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Jet Stream Intraseasonal Oscillations Drive Dominant Ecosystem Variations in Oregon's Summertime Coastal Upwelling System

John M. Bane, Yvette H. Spitz, Ricardo M. Letelier and William T. Peterson
Proceedings of the National Academy of Sciences of the United States of America
Vol. 104, No. 33 (Aug. 14, 2007), pp. 13262-13267
Stable URL: http://www.jstor.org/stable/25436472
Page Count: 6
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Since scans are not currently available to screen readers, please contact JSTOR User Support for access. We'll provide a PDF copy for your screen reader.
Jet Stream Intraseasonal Oscillations Drive Dominant Ecosystem Variations in Oregon's Summertime Coastal Upwelling System
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Abstract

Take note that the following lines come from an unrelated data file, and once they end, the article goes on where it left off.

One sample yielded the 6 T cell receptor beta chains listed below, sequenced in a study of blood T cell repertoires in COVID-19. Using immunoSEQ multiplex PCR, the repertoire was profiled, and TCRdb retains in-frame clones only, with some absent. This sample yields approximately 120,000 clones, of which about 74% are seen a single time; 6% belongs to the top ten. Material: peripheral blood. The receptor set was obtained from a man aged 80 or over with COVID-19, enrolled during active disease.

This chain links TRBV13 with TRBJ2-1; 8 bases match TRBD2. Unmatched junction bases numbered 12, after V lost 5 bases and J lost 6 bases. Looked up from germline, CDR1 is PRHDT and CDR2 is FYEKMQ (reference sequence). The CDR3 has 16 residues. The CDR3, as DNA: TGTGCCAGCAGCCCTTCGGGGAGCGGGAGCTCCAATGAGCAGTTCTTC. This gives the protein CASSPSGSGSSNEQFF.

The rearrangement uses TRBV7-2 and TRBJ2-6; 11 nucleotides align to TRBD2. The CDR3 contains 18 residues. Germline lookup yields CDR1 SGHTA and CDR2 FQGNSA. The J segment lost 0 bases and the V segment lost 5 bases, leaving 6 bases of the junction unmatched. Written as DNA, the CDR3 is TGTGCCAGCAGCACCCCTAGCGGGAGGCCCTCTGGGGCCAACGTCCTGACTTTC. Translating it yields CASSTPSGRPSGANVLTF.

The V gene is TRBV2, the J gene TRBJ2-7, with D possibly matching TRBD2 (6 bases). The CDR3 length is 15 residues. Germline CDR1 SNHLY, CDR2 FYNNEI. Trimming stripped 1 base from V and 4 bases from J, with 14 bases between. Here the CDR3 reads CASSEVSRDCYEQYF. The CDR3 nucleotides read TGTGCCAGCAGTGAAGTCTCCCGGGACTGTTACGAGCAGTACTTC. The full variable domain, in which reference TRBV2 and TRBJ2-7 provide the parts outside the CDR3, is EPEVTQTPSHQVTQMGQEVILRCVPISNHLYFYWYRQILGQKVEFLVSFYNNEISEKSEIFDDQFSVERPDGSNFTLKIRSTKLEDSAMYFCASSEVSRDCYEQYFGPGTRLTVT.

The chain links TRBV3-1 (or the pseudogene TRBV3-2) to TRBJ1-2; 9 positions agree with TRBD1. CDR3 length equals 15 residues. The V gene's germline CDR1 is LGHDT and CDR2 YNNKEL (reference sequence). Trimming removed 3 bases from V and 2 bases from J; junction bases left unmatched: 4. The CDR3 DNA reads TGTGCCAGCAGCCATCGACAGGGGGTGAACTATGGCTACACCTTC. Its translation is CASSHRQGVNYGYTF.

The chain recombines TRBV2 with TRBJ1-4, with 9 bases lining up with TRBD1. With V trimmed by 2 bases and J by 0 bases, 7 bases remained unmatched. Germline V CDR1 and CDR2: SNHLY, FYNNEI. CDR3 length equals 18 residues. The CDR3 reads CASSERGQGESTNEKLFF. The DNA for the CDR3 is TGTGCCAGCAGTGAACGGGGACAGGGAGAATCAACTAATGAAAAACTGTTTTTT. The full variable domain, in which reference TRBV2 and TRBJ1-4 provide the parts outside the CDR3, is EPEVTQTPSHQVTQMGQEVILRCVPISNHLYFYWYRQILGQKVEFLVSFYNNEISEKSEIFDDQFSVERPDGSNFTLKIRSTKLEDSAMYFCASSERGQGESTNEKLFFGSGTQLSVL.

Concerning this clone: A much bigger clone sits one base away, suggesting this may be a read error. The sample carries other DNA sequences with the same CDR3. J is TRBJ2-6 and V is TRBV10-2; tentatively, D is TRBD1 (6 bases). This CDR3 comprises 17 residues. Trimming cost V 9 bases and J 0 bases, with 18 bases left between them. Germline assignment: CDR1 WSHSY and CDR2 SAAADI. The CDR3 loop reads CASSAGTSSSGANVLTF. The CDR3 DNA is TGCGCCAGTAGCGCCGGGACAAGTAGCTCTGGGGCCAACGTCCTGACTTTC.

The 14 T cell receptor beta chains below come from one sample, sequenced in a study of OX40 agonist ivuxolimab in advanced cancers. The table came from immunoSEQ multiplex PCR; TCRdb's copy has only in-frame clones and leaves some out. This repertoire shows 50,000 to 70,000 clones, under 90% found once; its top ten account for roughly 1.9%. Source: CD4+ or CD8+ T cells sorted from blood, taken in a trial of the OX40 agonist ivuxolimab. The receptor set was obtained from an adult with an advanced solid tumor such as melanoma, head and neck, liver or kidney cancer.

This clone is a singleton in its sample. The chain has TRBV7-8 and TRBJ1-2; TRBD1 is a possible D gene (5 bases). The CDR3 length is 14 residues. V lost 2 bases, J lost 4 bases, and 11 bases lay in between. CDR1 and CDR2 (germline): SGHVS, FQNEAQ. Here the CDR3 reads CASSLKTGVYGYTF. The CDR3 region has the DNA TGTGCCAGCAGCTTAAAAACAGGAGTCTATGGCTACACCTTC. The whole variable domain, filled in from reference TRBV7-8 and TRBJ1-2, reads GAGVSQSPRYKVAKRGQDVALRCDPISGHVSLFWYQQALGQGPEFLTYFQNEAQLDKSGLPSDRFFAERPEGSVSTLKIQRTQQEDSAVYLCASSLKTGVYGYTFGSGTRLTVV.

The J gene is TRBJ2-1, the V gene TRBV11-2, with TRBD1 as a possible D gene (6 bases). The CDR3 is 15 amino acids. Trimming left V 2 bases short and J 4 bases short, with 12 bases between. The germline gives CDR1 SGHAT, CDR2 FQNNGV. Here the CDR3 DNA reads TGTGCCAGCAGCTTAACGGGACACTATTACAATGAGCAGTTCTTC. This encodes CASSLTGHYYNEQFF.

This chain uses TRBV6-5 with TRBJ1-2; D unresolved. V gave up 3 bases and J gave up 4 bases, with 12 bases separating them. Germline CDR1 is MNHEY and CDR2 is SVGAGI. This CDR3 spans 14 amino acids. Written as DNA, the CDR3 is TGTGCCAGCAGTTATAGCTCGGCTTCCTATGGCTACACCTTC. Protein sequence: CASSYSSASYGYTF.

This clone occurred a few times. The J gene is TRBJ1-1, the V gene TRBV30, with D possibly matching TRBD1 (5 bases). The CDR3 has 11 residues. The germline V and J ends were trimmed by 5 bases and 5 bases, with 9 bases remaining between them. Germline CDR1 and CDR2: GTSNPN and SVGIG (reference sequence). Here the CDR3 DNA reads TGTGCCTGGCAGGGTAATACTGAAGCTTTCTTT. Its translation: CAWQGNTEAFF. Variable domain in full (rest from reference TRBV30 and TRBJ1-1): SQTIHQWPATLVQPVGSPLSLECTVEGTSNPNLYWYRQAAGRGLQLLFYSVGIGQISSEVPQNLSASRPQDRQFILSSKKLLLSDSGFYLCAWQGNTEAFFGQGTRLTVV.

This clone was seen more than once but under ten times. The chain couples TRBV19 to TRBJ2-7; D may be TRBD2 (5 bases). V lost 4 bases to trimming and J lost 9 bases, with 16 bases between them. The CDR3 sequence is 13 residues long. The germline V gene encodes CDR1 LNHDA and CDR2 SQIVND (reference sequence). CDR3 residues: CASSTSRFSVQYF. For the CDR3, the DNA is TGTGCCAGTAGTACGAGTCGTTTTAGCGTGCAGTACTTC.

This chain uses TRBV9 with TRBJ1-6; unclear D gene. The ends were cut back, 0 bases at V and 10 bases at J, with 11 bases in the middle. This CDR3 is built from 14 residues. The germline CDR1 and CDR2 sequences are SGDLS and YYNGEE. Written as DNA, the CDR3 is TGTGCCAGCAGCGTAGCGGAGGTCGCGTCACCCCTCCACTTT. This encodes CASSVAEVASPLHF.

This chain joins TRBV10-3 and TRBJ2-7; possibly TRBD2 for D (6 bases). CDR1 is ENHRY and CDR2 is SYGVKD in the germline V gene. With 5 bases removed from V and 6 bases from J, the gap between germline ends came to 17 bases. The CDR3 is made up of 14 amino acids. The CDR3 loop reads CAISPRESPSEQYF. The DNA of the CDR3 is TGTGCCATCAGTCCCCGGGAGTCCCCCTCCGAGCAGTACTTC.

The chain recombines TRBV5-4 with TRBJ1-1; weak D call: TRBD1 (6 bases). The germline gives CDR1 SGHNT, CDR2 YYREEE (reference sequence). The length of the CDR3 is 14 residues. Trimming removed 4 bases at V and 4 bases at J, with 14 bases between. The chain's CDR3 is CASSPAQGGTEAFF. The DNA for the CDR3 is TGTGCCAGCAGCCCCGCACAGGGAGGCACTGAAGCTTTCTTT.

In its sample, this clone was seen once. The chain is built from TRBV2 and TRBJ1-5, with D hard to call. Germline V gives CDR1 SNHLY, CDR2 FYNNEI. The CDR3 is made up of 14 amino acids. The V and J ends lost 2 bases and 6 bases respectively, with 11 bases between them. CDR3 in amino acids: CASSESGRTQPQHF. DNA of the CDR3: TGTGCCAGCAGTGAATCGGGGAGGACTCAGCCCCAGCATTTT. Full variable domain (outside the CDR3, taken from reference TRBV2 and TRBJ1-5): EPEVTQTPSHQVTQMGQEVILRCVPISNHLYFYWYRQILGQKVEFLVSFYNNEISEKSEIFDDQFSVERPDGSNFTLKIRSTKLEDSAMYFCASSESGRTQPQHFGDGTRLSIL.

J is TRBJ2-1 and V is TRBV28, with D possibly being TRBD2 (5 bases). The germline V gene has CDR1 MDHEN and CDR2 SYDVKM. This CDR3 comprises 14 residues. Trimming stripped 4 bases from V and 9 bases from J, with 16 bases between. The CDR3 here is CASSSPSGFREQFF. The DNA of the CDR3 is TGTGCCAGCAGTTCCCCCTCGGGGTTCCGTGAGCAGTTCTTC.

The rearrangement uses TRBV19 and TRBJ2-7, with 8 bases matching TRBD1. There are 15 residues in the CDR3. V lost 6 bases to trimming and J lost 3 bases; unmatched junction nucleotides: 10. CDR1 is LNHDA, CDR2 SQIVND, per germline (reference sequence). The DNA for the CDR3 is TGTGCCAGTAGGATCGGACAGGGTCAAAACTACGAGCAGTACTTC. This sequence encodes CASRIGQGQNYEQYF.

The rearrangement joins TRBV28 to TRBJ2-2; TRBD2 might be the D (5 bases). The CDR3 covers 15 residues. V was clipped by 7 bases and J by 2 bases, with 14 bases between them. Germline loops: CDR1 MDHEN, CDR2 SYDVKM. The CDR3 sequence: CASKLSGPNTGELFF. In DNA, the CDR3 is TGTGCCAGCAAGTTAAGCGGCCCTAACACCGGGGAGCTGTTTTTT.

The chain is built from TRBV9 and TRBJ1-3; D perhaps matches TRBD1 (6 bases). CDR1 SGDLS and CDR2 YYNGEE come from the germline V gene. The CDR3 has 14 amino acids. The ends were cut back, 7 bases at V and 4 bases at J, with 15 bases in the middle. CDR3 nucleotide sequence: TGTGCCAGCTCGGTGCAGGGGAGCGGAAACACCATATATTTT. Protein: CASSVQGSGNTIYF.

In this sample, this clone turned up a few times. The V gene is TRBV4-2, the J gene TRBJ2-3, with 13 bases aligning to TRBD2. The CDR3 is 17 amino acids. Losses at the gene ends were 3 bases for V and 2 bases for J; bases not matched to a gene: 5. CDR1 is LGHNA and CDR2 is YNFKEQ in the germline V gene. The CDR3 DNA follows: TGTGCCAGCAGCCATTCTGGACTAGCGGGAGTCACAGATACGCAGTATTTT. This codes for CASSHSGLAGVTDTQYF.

Summertime wind stress along the coast of the northwestern United States typically exhibits intraseasonal oscillations (ISOs) with periods from ≈15 to 40 days, as well as fluctuations on the 2- to 6-day "weather-band" and 1-day diurnal time scales. Coastal upwelling of cool, nutrient-rich water is driven by extended periods of equatorward alongshore winds, and we show that the ≈20-day ISOs in alongshore wind stress dominated the upwelling process during summer 2001 off Oregon. These wind stress ISOs resulted from north-south positional ISOs of the atmospheric jet stream (JS). Upper-ocean temperature, phytoplankton, and zooplankton varied principally on the ≈20-day time scale as well, and these correlated with the ISOs in alongshore wind stress and JS position, even though there also were weather-band stress fluctuations of comparable magnitude. Such wind stress ISOs are typical along Oregon in the summer upwelling season, occurring in 10 of 12 years examined, including 2001. We present a previously unreported direct connection from the atmospheric JS to oceanic primary and secondary production on the intraseasonal time scale and show the leading importance of ISOs in driving this coastal upwelling ecosystem during a typical summer.

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